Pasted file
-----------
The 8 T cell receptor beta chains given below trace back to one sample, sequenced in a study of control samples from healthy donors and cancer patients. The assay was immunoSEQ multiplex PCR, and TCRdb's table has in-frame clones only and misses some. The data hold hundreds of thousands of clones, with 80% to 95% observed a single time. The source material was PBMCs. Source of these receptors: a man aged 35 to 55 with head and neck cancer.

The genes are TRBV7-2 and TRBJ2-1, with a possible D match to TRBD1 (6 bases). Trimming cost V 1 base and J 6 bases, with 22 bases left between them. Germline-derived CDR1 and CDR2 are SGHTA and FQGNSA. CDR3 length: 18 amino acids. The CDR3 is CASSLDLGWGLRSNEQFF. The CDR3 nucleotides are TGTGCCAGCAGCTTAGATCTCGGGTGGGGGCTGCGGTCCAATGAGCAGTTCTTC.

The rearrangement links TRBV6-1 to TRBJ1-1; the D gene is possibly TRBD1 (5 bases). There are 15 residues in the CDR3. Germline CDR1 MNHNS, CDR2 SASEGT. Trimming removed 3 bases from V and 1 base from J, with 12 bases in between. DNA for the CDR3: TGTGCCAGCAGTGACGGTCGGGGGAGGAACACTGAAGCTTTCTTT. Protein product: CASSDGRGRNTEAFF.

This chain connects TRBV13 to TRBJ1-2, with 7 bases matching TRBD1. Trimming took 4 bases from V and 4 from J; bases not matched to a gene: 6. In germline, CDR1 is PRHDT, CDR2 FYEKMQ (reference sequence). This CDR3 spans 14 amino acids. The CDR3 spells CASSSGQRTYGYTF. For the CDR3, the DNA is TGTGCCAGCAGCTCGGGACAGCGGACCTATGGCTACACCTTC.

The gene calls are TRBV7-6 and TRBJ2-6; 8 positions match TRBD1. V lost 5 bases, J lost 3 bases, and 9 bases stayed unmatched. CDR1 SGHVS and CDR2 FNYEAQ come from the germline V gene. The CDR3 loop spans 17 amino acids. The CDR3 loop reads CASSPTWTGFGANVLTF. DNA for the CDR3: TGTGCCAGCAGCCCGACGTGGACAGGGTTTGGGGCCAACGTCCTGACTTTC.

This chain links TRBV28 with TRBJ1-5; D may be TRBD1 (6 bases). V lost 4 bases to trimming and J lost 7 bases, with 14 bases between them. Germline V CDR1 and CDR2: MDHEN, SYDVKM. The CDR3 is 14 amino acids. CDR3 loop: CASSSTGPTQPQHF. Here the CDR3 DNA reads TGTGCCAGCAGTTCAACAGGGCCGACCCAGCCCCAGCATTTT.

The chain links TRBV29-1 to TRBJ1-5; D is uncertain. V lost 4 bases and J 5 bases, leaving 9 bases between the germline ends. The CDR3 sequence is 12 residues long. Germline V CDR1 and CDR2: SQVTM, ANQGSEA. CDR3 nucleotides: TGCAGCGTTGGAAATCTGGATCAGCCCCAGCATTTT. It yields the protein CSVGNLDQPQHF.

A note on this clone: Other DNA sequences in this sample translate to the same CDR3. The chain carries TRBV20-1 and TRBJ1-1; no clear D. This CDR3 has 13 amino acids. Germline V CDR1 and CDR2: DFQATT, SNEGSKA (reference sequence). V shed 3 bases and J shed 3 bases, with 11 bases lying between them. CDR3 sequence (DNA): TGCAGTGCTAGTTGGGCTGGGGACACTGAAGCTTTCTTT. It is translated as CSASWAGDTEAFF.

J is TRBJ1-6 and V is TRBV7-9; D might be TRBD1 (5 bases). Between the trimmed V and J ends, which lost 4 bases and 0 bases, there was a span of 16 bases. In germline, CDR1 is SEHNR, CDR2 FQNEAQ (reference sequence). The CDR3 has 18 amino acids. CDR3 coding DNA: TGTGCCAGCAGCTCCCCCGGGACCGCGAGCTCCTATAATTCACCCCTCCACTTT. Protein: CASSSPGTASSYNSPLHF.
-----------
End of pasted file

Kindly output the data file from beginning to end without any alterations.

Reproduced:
The 8 T cell receptor beta chains given below trace back to one sample, sequenced in a study of control samples from healthy donors and cancer patients. The assay was immunoSEQ multiplex PCR, and TCRdb's table has in-frame clones only and misses some. The data hold hundreds of thousands of clones, with 80% to 95% observed a single time. The source material was PBMCs. Source of these receptors: a man aged 35 to 55 with head and neck cancer.

The genes are TRBV7-2 and TRBJ2-1, with a possible D match to TRBD1 (6 bases). Trimming cost V 1 base and J 6 bases, with 22 bases left between them. Germline-derived CDR1 and CDR2 are SGHTA and FQGNSA. CDR3 length: 18 amino acids. The CDR3 is CASSLDLGWGLRSNEQFF. The CDR3 nucleotides are TGTGCCAGCAGCTTAGATCTCGGGTGGGGGCTGCGGTCCAATGAGCAGTTCTTC.

The rearrangement links TRBV6-1 to TRBJ1-1; the D gene is possibly TRBD1 (5 bases). There are 15 residues in the CDR3. Germline CDR1 MNHNS, CDR2 SASEGT. Trimming removed 3 bases from V and 1 base from J, with 12 bases in between. DNA for the CDR3: TGTGCCAGCAGTGACGGTCGGGGGAGGAACACTGAAGCTTTCTTT. Protein product: CASSDGRGRNTEAFF.

This chain connects TRBV13 to TRBJ1-2, with 7 bases matching TRBD1. Trimming took 4 bases from V and 4 from J; bases not matched to a gene: 6. In germline, CDR1 is PRHDT, CDR2 FYEKMQ (reference sequence). This CDR3 spans 14 amino acids. The CDR3 spells CASSSGQRTYGYTF. For the CDR3, the DNA is TGTGCCAGCAGCTCGGGACAGCGGACCTATGGCTACACCTTC.

The gene calls are TRBV7-6 and TRBJ2-6; 8 positions match TRBD1. V lost 5 bases, J lost 3 bases, and 9 bases stayed unmatched. CDR1 SGHVS and CDR2 FNYEAQ come from the germline V gene. The CDR3 loop spans 17 amino acids. The CDR3 loop reads CASSPTWTGFGANVLTF. DNA for the CDR3: TGTGCCAGCAGCCCGACGTGGACAGGGTTTGGGGCCAACGTCCTGACTTTC.

This chain links TRBV28 with TRBJ1-5; D may be TRBD1 (6 bases). V lost 4 bases to trimming and J lost 7 bases, with 14 bases between them. Germline V CDR1 and CDR2: MDHEN, SYDVKM. The CDR3 is 14 amino acids. CDR3 loop: CASSSTGPTQPQHF. Here the CDR3 DNA reads TGTGCCAGCAGTTCAACAGGGCCGACCCAGCCCCAGCATTTT.

The chain links TRBV29-1 to TRBJ1-5; D is uncertain. V lost 4 bases and J 5 bases, leaving 9 bases between the germline ends. The CDR3 sequence is 12 residues long. Germline V CDR1 and CDR2: SQVTM, ANQGSEA. CDR3 nucleotides: TGCAGCGTTGGAAATCTGGATCAGCCCCAGCATTTT. It yields the protein CSVGNLDQPQHF.

A note on this clone: Other DNA sequences in this sample translate to the same CDR3. The chain carries TRBV20-1 and TRBJ1-1; no clear D. This CDR3 has 13 amino acids. Germline V CDR1 and CDR2: DFQATT, SNEGSKA (reference sequence). V shed 3 bases and J shed 3 bases, with 11 bases lying between them. CDR3 sequence (DNA): TGCAGTGCTAGTTGGGCTGGGGACACTGAAGCTTTCTTT. It is translated as CSASWAGDTEAFF.

J is TRBJ1-6 and V is TRBV7-9; D might be TRBD1 (5 bases). Between the trimmed V and J ends, which lost 4 bases and 0 bases, there was a span of 16 bases. In germline, CDR1 is SEHNR, CDR2 FQNEAQ (reference sequence). The CDR3 has 18 amino acids. CDR3 coding DNA: TGTGCCAGCAGCTCCCCCGGGACCGCGAGCTCCTATAATTCACCCCTCCACTTT. Protein: CASSSPGTASSYNSPLHF.